In constitutional design, no less than in constitutional law, the important questions often turn on "considerations of degree."1 They are ill understood in categorical terms. Amendability is such a question. Thus, I think John Ferejohn and Larry Sager's elegant argument in praise of Article V and the "obduracy" of the United States Constitution is wide of the mark. To ask whether a constitution should or should not be "obdurate to change"2 is less fruitful than asking what degree of obduracy or what degree of changeability best suits our purposes.
For Ferejohn and Sager, the key purpose served by "obduracy" is this: A constitution as hard to amend as ours, they say, will be more likely than others to assure the realization of that constitution's substantive normative commitments-more likely, that is, to bring to earth the constitution's commitments to liberty, equality, and the like. This is a high purpose. But Ferejohn and Sager's argument is too categorical to persuade. They attribute to Article V various attractive aspects of American constitutional practice and development, which, they say, have conduced to the realization of our substantive constitutional commitments. A reasonable degree of obduracy contributes to attaining the constitutional goods they highlight: broadly worded "justice-seeking" amendatory language, and constitutional courts authorized and able to make the commitments embodied in that general language workable and real. However, both logic and experience suggest that amendment rules need not be remotely as obdurate as ours to provide what support such rules can offer to securing those goods.
What is more, obduracy on the order of the U.S. Constitution may actually erode and thwart a nation's capacity for realizing many of its deepest constitutional commitments. At least to the extent one may rely, as Ferejohn and Sager do, on "our constitutional experience" as a guide, that experience suggests that the generous elaboration and enforcement of some of the very constitutional commitments that liberals like Ferejohn and Sager (and myself) most prize have been hampered by our Constitution's unparalleled obduracy. Thus, in addition to all of its more familiar flaws, Article V-like obduracy may also be ill-suited for the very office for which Ferejohn and Sager commend it.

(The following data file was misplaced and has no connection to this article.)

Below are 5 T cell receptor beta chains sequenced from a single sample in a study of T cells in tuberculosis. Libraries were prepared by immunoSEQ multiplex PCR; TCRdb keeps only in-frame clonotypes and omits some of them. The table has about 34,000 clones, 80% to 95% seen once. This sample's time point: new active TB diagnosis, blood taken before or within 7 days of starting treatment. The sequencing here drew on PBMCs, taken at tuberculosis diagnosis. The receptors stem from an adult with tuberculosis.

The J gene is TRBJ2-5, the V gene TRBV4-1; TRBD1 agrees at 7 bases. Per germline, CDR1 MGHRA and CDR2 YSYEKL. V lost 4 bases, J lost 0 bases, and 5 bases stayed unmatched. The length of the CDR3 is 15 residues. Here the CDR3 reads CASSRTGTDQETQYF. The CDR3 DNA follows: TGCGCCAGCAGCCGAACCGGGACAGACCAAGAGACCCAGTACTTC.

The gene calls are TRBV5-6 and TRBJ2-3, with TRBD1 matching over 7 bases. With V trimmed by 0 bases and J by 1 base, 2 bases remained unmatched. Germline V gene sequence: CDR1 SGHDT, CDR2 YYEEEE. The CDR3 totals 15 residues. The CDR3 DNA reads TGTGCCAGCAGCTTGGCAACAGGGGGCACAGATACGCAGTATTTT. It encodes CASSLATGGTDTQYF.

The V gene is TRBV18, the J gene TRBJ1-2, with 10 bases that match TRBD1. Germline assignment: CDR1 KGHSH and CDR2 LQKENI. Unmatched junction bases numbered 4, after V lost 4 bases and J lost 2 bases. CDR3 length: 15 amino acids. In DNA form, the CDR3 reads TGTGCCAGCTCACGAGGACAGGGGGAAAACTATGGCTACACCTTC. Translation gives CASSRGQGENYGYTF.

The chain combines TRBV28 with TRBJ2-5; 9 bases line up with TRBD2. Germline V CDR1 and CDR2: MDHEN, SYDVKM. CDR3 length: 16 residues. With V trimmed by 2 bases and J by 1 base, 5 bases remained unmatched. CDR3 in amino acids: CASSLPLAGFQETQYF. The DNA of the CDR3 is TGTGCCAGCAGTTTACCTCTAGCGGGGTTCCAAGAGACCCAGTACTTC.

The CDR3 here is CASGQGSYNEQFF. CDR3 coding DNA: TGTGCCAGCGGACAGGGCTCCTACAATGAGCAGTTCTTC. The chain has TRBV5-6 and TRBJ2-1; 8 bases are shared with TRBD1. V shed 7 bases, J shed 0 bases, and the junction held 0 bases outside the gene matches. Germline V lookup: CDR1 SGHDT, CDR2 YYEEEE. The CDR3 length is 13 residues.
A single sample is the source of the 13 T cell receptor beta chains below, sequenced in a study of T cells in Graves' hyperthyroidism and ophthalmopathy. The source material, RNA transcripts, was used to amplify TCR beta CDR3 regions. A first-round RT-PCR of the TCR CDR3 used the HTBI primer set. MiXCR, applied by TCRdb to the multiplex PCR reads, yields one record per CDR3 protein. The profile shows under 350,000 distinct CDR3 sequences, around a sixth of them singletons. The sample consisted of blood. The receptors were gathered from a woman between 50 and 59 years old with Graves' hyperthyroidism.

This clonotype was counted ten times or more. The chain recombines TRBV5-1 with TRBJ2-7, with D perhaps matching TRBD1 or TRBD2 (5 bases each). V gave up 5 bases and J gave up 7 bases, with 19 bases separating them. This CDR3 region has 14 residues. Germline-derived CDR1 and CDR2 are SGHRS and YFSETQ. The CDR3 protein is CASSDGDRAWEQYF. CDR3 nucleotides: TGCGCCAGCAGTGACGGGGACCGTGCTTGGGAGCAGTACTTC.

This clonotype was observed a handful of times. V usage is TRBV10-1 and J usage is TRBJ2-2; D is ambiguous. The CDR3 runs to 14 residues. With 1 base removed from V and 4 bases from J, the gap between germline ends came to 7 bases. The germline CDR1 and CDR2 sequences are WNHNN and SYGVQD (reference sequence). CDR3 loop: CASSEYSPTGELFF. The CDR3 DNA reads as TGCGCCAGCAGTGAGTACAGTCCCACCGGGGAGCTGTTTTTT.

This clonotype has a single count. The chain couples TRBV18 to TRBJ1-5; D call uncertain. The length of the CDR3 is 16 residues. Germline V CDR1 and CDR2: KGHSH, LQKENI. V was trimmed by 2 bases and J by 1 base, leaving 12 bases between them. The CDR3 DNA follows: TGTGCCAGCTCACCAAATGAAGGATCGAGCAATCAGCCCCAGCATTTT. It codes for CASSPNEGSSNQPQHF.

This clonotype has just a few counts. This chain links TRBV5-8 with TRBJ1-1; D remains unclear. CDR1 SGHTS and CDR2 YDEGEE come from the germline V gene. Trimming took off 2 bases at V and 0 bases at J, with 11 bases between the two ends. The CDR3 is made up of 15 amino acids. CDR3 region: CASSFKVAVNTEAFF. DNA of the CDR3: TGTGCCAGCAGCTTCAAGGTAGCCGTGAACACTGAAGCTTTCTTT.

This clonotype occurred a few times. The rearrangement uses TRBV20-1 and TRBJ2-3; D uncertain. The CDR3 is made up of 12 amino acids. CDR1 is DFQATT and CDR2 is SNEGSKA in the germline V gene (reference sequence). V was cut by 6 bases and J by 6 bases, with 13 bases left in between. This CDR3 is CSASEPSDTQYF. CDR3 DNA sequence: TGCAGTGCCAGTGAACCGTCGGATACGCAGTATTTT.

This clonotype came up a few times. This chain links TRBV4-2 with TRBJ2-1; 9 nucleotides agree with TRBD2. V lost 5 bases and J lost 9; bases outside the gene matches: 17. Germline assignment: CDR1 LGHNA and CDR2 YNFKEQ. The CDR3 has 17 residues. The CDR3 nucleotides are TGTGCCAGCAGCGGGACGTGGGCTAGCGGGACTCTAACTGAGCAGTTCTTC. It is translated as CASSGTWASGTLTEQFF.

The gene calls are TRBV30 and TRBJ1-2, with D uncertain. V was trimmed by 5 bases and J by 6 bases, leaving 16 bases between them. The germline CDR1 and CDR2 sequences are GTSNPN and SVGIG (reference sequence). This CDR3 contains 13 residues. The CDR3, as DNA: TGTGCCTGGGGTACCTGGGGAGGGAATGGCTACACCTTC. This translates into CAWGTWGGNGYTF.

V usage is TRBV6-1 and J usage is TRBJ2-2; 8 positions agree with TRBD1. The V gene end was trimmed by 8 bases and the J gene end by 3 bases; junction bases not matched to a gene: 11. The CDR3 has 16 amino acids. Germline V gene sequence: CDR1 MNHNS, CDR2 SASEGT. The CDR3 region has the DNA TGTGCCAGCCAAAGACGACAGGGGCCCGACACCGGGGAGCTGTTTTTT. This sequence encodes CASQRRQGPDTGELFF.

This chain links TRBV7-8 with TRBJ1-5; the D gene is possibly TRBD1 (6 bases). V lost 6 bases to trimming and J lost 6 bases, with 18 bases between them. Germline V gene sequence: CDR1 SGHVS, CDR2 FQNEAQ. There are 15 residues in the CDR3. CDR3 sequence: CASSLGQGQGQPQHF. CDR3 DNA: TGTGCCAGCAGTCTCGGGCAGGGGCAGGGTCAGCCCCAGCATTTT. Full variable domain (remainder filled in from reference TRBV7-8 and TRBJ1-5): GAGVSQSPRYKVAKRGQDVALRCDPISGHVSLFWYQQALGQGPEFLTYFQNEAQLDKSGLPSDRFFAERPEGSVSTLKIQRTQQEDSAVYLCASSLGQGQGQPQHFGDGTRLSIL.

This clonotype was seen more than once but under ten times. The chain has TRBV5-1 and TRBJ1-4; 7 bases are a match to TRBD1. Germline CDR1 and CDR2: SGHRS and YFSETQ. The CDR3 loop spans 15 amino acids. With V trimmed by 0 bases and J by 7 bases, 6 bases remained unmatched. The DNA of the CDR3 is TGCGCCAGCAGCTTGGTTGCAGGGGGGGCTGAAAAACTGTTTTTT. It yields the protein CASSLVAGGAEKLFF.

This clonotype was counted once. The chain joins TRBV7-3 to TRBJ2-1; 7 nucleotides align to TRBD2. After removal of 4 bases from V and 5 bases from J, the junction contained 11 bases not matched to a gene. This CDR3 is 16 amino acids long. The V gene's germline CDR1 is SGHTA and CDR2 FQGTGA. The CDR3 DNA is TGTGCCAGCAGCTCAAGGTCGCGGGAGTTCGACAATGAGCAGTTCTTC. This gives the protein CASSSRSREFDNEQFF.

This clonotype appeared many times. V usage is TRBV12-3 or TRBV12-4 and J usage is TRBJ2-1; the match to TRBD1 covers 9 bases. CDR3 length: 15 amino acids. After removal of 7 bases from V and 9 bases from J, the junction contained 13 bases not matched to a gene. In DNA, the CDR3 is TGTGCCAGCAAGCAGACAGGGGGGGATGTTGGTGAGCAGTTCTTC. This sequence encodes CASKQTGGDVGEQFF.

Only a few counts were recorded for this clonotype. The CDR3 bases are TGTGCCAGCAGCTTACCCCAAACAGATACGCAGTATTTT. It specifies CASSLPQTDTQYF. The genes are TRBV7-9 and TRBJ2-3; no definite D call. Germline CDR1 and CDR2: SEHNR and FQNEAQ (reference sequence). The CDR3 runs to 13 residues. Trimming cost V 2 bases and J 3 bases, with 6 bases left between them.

Ferejohn and Sager, we will see, assume that the judicial pathway for the elaboration and enforcement of constitutional commitments has proved the only significant route. Further, they assume that popular involvement, or what they call "popular oversight" of the process of constitutional interpretation and enforcement, is a threat to that process.3 But popular constitutional politics, including popular challenges to judicial interpretations, bear a more complex relationship to judge-made constitutional law. They often threaten the deepening and extension, elaboration and enforcement, of constitutional commitments, but they are also often a pathway of those processes, no less significant than the judicial one. Indeed, popular constitutional politics have been the central source of the judicial interpretations Ferejohn and Sager most prize. Movements to amend, in turn, are a central, generative form of such politics, and a constitution too obdurate often stifles them. If this is the case, then the design objective Ferejohn and Sager invoke in defense of obduracy demands instead a balancing of obduracy and amendability, or so I will argue, via a whirlwind tour of twentieth-century constitutional history. But before the tour begins, the outlines of Ferejohn and Sager's argument need to be brought into fuller view, and a few more words need to be said about their assumptions, theoretical and meta-theoretical.
II. Ferejohn and Sager's Contribution
Thinking about how constitutions work, theorists of many stripes have found it useful to analyze constitutions in terms of commitments and commitment strategies. …